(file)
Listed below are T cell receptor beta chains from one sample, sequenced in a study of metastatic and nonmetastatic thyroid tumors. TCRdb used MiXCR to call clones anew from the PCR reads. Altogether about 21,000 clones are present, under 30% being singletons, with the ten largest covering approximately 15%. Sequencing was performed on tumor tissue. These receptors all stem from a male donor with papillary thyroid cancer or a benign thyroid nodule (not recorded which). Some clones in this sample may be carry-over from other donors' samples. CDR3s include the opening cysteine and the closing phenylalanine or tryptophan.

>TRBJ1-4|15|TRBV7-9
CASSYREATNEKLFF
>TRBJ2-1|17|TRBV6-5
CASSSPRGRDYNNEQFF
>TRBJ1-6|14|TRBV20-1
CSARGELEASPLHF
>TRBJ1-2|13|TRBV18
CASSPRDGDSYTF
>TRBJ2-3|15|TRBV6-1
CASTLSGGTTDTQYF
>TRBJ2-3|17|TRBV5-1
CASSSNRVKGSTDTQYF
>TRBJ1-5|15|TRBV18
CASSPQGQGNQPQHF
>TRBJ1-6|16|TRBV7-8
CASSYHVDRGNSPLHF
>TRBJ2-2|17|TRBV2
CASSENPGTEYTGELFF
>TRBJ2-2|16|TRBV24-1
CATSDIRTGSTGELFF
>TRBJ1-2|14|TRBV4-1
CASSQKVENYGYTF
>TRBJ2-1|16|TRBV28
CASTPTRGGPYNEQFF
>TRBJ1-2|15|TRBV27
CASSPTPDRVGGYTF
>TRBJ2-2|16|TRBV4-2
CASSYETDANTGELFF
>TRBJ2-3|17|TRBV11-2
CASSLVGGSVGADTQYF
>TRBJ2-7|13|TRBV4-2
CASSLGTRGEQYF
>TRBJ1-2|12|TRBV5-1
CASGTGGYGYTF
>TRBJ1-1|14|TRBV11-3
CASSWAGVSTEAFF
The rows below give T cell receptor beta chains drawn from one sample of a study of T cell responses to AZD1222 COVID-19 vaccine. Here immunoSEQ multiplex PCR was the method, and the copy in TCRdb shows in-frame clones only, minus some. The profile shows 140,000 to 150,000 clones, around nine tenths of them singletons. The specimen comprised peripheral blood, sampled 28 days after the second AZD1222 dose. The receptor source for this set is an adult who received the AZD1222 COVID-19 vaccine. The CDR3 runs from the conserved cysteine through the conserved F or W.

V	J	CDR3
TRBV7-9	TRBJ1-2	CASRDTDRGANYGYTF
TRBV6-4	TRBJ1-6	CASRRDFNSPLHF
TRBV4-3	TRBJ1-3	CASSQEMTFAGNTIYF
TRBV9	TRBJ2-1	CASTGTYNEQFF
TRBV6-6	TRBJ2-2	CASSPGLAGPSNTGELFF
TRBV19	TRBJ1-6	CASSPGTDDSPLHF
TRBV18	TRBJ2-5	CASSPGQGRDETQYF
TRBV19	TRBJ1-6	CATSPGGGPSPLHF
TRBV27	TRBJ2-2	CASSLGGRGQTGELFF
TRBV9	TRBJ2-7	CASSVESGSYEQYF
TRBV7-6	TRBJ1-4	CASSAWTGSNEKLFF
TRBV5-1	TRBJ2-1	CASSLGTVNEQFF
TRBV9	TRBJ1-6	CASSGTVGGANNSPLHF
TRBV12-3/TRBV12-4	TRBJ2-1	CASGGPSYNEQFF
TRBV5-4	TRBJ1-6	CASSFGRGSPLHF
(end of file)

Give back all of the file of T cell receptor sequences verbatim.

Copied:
Listed below are T cell receptor beta chains from one sample, sequenced in a study of metastatic and nonmetastatic thyroid tumors. TCRdb used MiXCR to call clones anew from the PCR reads. Altogether about 21,000 clones are present, under 30% being singletons, with the ten largest covering approximately 15%. Sequencing was performed on tumor tissue. These receptors all stem from a male donor with papillary thyroid cancer or a benign thyroid nodule (not recorded which). Some clones in this sample may be carry-over from other donors' samples. CDR3s include the opening cysteine and the closing phenylalanine or tryptophan.

>TRBJ1-4|15|TRBV7-9
CASSYREATNEKLFF
>TRBJ2-1|17|TRBV6-5
CASSSPRGRDYNNEQFF
>TRBJ1-6|14|TRBV20-1
CSARGELEASPLHF
>TRBJ1-2|13|TRBV18
CASSPRDGDSYTF
>TRBJ2-3|15|TRBV6-1
CASTLSGGTTDTQYF
>TRBJ2-3|17|TRBV5-1
CASSSNRVKGSTDTQYF
>TRBJ1-5|15|TRBV18
CASSPQGQGNQPQHF
>TRBJ1-6|16|TRBV7-8
CASSYHVDRGNSPLHF
>TRBJ2-2|17|TRBV2
CASSENPGTEYTGELFF
>TRBJ2-2|16|TRBV24-1
CATSDIRTGSTGELFF
>TRBJ1-2|14|TRBV4-1
CASSQKVENYGYTF
>TRBJ2-1|16|TRBV28
CASTPTRGGPYNEQFF
>TRBJ1-2|15|TRBV27
CASSPTPDRVGGYTF
>TRBJ2-2|16|TRBV4-2
CASSYETDANTGELFF
>TRBJ2-3|17|TRBV11-2
CASSLVGGSVGADTQYF
>TRBJ2-7|13|TRBV4-2
CASSLGTRGEQYF
>TRBJ1-2|12|TRBV5-1
CASGTGGYGYTF
>TRBJ1-1|14|TRBV11-3
CASSWAGVSTEAFF
The rows below give T cell receptor beta chains drawn from one sample of a study of T cell responses to AZD1222 COVID-19 vaccine. Here immunoSEQ multiplex PCR was the method, and the copy in TCRdb shows in-frame clones only, minus some. The profile shows 140,000 to 150,000 clones, around nine tenths of them singletons. The specimen comprised peripheral blood, sampled 28 days after the second AZD1222 dose. The receptor source for this set is an adult who received the AZD1222 COVID-19 vaccine. The CDR3 runs from the conserved cysteine through the conserved F or W.

V	J	CDR3
TRBV7-9	TRBJ1-2	CASRDTDRGANYGYTF
TRBV6-4	TRBJ1-6	CASRRDFNSPLHF
TRBV4-3	TRBJ1-3	CASSQEMTFAGNTIYF
TRBV9	TRBJ2-1	CASTGTYNEQFF
TRBV6-6	TRBJ2-2	CASSPGLAGPSNTGELFF
TRBV19	TRBJ1-6	CASSPGTDDSPLHF
TRBV18	TRBJ2-5	CASSPGQGRDETQYF
TRBV19	TRBJ1-6	CATSPGGGPSPLHF
TRBV27	TRBJ2-2	CASSLGGRGQTGELFF
TRBV9	TRBJ2-7	CASSVESGSYEQYF
TRBV7-6	TRBJ1-4	CASSAWTGSNEKLFF
TRBV5-1	TRBJ2-1	CASSLGTVNEQFF
TRBV9	TRBJ1-6	CASSGTVGGANNSPLHF
TRBV12-3/TRBV12-4	TRBJ2-1	CASGGPSYNEQFF
TRBV5-4	TRBJ1-6	CASSFGRGSPLHF